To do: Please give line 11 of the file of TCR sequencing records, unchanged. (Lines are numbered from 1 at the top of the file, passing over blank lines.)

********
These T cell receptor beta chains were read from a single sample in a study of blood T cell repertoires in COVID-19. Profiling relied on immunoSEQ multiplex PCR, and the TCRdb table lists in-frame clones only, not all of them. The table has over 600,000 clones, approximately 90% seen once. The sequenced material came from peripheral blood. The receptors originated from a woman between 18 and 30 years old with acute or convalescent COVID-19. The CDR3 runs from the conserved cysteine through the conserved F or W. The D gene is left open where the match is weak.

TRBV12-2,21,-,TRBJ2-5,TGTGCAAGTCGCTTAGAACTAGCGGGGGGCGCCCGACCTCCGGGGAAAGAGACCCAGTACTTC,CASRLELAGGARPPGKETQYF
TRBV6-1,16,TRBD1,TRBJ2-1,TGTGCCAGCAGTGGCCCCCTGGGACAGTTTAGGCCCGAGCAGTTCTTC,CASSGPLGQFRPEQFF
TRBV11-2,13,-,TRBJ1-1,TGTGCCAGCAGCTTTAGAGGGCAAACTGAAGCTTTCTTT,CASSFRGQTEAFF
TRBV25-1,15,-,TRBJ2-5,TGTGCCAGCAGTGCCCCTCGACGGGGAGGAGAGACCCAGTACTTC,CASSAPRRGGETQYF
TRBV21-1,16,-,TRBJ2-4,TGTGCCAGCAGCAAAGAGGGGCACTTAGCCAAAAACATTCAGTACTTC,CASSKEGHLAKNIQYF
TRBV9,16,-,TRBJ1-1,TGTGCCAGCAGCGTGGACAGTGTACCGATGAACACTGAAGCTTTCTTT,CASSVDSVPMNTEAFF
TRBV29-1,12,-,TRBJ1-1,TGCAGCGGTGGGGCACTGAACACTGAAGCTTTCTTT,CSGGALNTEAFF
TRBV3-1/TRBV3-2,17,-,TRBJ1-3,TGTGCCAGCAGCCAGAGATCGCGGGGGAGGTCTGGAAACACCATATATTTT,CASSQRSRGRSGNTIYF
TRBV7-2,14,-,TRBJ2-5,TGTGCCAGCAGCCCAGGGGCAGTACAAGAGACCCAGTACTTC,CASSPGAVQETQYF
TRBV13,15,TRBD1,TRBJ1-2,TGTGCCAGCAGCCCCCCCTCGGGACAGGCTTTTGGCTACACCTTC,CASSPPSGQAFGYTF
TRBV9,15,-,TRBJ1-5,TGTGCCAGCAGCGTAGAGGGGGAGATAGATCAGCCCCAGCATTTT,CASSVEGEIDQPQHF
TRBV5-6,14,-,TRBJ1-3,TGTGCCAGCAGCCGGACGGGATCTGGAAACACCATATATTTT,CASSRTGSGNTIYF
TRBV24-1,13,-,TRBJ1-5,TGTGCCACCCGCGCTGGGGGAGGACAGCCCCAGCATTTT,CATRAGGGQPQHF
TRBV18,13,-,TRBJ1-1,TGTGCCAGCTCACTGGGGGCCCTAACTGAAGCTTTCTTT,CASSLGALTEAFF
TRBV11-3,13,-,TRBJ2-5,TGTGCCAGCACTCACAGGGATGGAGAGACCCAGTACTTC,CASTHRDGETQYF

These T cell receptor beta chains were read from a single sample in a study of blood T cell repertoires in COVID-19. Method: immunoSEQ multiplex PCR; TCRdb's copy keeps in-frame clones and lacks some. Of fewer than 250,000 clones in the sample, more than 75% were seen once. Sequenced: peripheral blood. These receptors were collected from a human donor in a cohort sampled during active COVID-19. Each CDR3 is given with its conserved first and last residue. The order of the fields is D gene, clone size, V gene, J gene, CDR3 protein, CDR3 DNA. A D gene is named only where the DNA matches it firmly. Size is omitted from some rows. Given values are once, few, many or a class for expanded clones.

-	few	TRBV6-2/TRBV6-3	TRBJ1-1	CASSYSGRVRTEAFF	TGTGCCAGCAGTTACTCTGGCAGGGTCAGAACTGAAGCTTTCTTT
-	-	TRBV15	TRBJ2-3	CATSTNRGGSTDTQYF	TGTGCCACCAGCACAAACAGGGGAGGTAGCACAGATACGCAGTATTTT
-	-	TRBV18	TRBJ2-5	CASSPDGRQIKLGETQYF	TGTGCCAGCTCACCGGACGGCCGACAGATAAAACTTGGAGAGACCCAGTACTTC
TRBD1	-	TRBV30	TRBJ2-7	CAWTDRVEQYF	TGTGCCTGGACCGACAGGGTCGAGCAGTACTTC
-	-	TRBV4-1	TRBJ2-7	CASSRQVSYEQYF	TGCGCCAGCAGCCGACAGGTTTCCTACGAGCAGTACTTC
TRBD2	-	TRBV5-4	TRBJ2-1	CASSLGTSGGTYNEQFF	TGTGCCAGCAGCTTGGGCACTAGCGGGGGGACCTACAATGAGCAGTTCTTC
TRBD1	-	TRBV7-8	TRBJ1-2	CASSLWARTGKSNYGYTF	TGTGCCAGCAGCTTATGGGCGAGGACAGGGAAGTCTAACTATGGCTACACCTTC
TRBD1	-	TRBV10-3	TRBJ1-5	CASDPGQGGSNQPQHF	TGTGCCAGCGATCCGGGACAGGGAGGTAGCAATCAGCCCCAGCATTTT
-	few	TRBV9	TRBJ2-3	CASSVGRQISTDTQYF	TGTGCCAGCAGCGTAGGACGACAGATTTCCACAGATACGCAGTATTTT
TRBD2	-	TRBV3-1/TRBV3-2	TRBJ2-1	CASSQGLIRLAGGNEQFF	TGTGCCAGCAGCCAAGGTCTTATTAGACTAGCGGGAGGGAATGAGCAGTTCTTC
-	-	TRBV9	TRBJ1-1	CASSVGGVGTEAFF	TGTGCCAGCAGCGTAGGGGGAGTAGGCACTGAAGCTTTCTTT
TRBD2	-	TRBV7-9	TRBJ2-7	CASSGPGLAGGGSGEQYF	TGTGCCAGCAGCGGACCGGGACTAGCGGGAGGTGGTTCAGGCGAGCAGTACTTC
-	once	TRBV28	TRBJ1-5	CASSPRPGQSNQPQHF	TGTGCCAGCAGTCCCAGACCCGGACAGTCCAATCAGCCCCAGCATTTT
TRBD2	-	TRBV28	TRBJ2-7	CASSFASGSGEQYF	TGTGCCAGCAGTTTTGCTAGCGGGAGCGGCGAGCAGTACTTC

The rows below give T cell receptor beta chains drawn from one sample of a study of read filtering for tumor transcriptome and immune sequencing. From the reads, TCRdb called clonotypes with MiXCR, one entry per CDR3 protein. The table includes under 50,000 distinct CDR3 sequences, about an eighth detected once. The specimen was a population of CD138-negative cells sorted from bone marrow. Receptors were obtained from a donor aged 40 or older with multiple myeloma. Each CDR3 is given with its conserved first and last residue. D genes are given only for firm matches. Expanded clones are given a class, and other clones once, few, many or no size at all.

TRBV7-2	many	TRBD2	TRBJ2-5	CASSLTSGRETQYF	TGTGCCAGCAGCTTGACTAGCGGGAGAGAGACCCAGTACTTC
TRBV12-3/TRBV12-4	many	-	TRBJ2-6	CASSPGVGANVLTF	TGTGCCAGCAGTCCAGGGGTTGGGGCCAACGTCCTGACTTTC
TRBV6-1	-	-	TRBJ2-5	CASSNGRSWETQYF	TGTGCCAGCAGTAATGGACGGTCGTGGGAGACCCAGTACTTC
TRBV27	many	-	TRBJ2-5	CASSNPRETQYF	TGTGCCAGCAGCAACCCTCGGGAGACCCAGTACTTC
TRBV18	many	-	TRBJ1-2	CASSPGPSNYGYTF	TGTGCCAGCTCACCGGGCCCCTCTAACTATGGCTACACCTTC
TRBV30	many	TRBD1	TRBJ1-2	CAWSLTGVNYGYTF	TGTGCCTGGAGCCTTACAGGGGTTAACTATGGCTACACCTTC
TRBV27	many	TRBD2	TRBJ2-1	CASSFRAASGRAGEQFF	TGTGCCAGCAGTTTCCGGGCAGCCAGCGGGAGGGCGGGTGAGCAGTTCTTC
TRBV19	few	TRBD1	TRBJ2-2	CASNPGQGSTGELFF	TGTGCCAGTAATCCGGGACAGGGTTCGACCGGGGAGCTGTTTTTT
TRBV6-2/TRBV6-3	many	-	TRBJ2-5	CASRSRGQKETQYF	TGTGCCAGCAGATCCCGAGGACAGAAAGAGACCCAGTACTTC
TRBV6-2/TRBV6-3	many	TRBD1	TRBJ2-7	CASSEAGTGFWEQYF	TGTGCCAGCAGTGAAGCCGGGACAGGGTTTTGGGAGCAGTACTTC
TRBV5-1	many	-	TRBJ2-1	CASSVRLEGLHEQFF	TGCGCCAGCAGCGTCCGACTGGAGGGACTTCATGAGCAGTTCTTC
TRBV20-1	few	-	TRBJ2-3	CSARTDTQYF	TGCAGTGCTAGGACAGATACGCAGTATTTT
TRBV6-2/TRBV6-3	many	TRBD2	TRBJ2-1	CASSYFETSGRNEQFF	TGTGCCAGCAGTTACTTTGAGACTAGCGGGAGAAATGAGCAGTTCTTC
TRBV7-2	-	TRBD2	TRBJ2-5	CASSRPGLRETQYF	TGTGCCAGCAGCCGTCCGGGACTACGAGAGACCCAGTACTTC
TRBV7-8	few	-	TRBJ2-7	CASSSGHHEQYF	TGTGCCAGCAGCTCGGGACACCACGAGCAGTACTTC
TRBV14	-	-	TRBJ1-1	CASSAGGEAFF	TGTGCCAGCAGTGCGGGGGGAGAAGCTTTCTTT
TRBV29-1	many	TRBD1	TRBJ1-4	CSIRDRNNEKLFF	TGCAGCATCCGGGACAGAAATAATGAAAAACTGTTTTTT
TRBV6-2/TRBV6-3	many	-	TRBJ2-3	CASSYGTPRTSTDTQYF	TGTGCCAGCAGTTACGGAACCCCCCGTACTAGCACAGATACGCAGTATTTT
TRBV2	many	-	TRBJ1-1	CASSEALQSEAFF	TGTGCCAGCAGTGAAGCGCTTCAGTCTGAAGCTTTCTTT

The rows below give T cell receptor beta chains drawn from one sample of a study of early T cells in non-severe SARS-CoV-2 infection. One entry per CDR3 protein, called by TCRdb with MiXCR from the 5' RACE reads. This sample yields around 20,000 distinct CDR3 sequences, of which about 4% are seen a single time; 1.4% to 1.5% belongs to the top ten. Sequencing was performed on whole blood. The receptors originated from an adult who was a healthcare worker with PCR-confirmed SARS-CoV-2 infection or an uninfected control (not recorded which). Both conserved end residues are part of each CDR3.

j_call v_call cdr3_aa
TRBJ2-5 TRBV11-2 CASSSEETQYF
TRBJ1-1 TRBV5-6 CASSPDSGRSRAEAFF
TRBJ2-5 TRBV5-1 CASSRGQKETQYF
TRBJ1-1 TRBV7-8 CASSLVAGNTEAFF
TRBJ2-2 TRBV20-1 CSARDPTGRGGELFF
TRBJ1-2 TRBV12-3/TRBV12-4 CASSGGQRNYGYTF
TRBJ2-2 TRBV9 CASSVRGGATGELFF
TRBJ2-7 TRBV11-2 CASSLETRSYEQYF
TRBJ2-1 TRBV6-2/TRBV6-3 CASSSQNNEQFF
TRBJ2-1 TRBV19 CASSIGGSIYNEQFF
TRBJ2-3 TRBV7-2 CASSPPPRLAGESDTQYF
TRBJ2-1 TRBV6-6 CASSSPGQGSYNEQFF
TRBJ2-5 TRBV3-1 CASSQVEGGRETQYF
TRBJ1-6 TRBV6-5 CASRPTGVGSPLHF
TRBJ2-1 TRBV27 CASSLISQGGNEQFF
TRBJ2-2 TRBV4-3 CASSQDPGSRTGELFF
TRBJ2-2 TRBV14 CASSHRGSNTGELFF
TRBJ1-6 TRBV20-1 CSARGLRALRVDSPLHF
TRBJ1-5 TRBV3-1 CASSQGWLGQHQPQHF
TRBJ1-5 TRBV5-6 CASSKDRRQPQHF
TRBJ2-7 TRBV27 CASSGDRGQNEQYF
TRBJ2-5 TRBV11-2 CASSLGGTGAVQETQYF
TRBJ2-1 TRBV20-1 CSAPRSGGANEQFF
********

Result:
TRBV13,15,TRBD1,TRBJ1-2,TGTGCCAGCAGCCCCCCCTCGGGACAGGCTTTTGGCTACACCTTC,CASSPPSGQAFGYTF